“He was one of the main reasons I went pro. It’s all about the journey and there is no other person I would want there in my corner. Both Jamie and Paul have brought me on massively as a person and a boxer.”

Although the 26 year old lacks any formal sponsorship, besides his “work helping out a bit” and the observation that he “should probably play the game a bit better” he does have the significant presence of MTK Global managing his affairs. A union that Frearson is wonderfully honest about.

“It’s not what you know it’s who you know. I know Lee Eaton from MTK really well. I’m not gonna lie. It came about because I knew him already. But, I need to pay him back by training hard and putting on a good display.”

But, it is hard not to think that Frearson is doing himself a disservice here. He may be reassuringly modest about the heights he can scale in the pro game, but he is not without potential. He also has a charismatic and likable persona that generates a sense of warmth around him. It is this likeability factor that has the potential to help him become a decent ticket draw, especially if he can continue to match that with strong performances in the ring.

Frearson’s next opportunity to shine will be on MTK’s Friday night “Seize the City” promotion at London’s York Hall. A famous stage crowded with future prospects and overseen by the ghosts of close to a century of boxing folklore. Indian superstar and Olympic medallist Vijender Singh was meant to be topping the bill in a Commonwealth title contest, but the fight has regrettably been postponed following Lee Markham’s late withdrawal.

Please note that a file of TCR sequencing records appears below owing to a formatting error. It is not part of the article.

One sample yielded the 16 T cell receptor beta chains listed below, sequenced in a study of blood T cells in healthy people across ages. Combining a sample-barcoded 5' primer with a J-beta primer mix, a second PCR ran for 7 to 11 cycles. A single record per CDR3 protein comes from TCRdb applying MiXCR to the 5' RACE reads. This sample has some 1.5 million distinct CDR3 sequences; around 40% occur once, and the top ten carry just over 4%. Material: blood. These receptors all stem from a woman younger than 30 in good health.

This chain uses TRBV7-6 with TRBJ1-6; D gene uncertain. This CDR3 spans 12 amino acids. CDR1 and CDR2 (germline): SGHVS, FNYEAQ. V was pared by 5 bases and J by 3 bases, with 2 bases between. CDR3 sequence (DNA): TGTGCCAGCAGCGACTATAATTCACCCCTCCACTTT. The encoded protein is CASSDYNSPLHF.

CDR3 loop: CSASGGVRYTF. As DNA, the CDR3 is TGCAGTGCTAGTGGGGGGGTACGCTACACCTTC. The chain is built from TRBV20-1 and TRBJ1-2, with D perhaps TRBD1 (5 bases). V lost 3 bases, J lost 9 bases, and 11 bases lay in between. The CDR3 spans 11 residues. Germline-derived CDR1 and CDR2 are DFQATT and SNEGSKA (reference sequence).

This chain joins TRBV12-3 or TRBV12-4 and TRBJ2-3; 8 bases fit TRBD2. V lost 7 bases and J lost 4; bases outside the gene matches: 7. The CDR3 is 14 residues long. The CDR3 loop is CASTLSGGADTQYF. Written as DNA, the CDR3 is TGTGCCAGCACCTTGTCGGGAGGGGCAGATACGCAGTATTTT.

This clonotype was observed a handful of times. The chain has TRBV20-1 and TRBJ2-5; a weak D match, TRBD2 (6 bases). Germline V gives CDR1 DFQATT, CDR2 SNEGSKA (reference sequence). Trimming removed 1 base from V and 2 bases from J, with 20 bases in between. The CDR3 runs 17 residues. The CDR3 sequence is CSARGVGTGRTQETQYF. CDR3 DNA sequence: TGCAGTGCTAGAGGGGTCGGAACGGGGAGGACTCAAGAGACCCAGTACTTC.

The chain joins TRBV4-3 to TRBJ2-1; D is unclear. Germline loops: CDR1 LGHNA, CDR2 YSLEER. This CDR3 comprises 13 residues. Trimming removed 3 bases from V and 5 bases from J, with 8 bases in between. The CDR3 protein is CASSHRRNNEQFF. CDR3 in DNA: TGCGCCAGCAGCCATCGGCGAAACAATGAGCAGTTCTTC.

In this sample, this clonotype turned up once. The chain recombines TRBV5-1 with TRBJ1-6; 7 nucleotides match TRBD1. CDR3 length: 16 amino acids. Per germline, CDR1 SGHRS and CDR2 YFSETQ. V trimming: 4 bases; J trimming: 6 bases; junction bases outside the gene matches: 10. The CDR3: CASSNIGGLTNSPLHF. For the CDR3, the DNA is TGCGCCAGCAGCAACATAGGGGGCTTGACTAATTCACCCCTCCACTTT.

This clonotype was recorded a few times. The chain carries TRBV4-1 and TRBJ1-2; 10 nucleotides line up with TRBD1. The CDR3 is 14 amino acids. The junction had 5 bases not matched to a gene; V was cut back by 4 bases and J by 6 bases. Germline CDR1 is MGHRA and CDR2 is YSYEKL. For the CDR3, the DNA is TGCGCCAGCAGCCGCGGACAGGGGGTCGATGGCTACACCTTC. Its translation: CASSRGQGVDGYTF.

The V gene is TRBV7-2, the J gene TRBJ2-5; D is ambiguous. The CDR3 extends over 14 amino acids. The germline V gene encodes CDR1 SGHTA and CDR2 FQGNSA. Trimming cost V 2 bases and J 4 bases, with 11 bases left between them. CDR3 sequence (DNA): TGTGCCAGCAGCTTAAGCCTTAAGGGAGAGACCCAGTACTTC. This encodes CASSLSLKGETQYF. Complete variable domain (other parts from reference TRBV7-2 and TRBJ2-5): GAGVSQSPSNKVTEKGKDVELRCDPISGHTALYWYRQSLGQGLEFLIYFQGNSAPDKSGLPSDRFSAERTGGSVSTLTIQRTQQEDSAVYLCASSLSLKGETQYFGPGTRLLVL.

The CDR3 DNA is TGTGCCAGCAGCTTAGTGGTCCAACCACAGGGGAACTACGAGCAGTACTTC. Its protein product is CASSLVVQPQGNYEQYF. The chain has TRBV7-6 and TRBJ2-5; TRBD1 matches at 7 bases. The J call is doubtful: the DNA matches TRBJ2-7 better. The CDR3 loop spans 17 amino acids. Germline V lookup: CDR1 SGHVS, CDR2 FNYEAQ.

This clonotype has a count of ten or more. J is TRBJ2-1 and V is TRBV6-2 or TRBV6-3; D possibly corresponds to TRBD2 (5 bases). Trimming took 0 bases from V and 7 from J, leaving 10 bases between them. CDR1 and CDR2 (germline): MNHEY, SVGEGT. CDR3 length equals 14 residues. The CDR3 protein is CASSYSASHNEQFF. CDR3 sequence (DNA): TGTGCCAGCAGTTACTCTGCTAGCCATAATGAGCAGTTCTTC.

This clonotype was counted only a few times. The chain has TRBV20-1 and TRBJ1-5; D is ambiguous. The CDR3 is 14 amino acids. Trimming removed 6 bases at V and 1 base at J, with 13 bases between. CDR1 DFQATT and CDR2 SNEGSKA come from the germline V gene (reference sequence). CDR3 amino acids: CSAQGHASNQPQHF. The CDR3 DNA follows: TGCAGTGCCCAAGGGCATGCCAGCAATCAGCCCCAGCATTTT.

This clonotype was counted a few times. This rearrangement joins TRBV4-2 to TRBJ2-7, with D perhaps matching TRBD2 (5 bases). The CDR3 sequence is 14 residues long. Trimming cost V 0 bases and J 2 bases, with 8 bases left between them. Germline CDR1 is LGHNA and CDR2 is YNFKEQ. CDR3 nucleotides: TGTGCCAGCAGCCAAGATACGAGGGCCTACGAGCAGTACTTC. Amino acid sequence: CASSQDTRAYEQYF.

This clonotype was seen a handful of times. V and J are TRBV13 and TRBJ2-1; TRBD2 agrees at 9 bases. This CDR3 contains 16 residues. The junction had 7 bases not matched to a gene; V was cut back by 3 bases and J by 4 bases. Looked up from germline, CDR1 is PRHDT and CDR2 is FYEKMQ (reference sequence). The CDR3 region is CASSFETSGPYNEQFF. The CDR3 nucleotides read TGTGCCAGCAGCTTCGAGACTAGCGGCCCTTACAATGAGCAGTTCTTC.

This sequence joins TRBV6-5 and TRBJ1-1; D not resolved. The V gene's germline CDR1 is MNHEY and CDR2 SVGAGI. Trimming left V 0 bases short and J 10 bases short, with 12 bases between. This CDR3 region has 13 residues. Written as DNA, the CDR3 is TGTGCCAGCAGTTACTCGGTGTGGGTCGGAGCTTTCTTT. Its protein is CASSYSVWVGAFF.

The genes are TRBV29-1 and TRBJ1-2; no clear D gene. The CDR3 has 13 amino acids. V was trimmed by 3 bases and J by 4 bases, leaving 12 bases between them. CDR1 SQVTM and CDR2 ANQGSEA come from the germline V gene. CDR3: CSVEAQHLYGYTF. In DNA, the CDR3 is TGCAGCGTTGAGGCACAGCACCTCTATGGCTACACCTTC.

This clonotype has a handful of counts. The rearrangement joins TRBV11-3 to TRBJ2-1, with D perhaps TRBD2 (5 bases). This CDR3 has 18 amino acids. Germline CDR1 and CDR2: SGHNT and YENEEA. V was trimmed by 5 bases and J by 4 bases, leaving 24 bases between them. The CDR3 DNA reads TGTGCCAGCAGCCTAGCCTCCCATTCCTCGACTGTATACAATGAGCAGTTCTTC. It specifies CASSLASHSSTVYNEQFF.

This leaves well supported Nigerian welterweight Larry Ekundayo topping the bill in a 10-rounder against Edinburgh’s capable John Thain. A first class fight night, at an iconic venue that Frearson admits he is “looking forward to. But not trying to think too hard about. I don’t want the occasion to get the better of me.”

Frearson predictably isn’t getting too far ahead of himself when concerning his plans for the next 12 months. He declares that he doesn’t want to hang around building up a record against unthreatening opposition and wants to push on. Regarding the timing of further appearances he says.

“Realistically, I will probably miss the next MTK show. I don’t want to milk it too much and keep preaching rubbish on social media. I just want to live my life. Even though I’m really dedicated to boxing I don’t want to overdo it. £40 to £60 is a lot for people to pay to watch you.”

“I will probably just do two shows and then miss a show. That sort of angle or just judge it on sales. If I get good feedback on this one, then maybe I will box the next one. But, I’m not looking too far ahead.”

All of this is a far cry from the 26 year olds initial entry into the sport of boxing after participating in kickboxing as a kid. An introduction that he describes as “Fight Club, for chav’s.” Frearson goes on to describe the whole amusing scene.

“It was only on the off chance that I got into it. I was at college and randomly someone brought in some old gloves. We’d all go to the car park, mess around, and have a bit of a spar. I know it sounds proper chavy but that’s actually what happened.”

“That was when I was about 16. Then one of my friends said ‘why you don’t come down to this boxing club?’ So, I thought fair enough and from then on I haven’t stopped. Almost ten years later I’m still going.”

I close the conversation by asking Frearson to describe his style. For the first time in our conversation he pauses for thought. A few seconds later he responds with a single word “Unorthodox” and then reconfirms it succinctly with “Yeah, unorthodox. I’m very awkward. I do everything wrong but it works.”

I think he only meant boxing. But it could have meant so much more…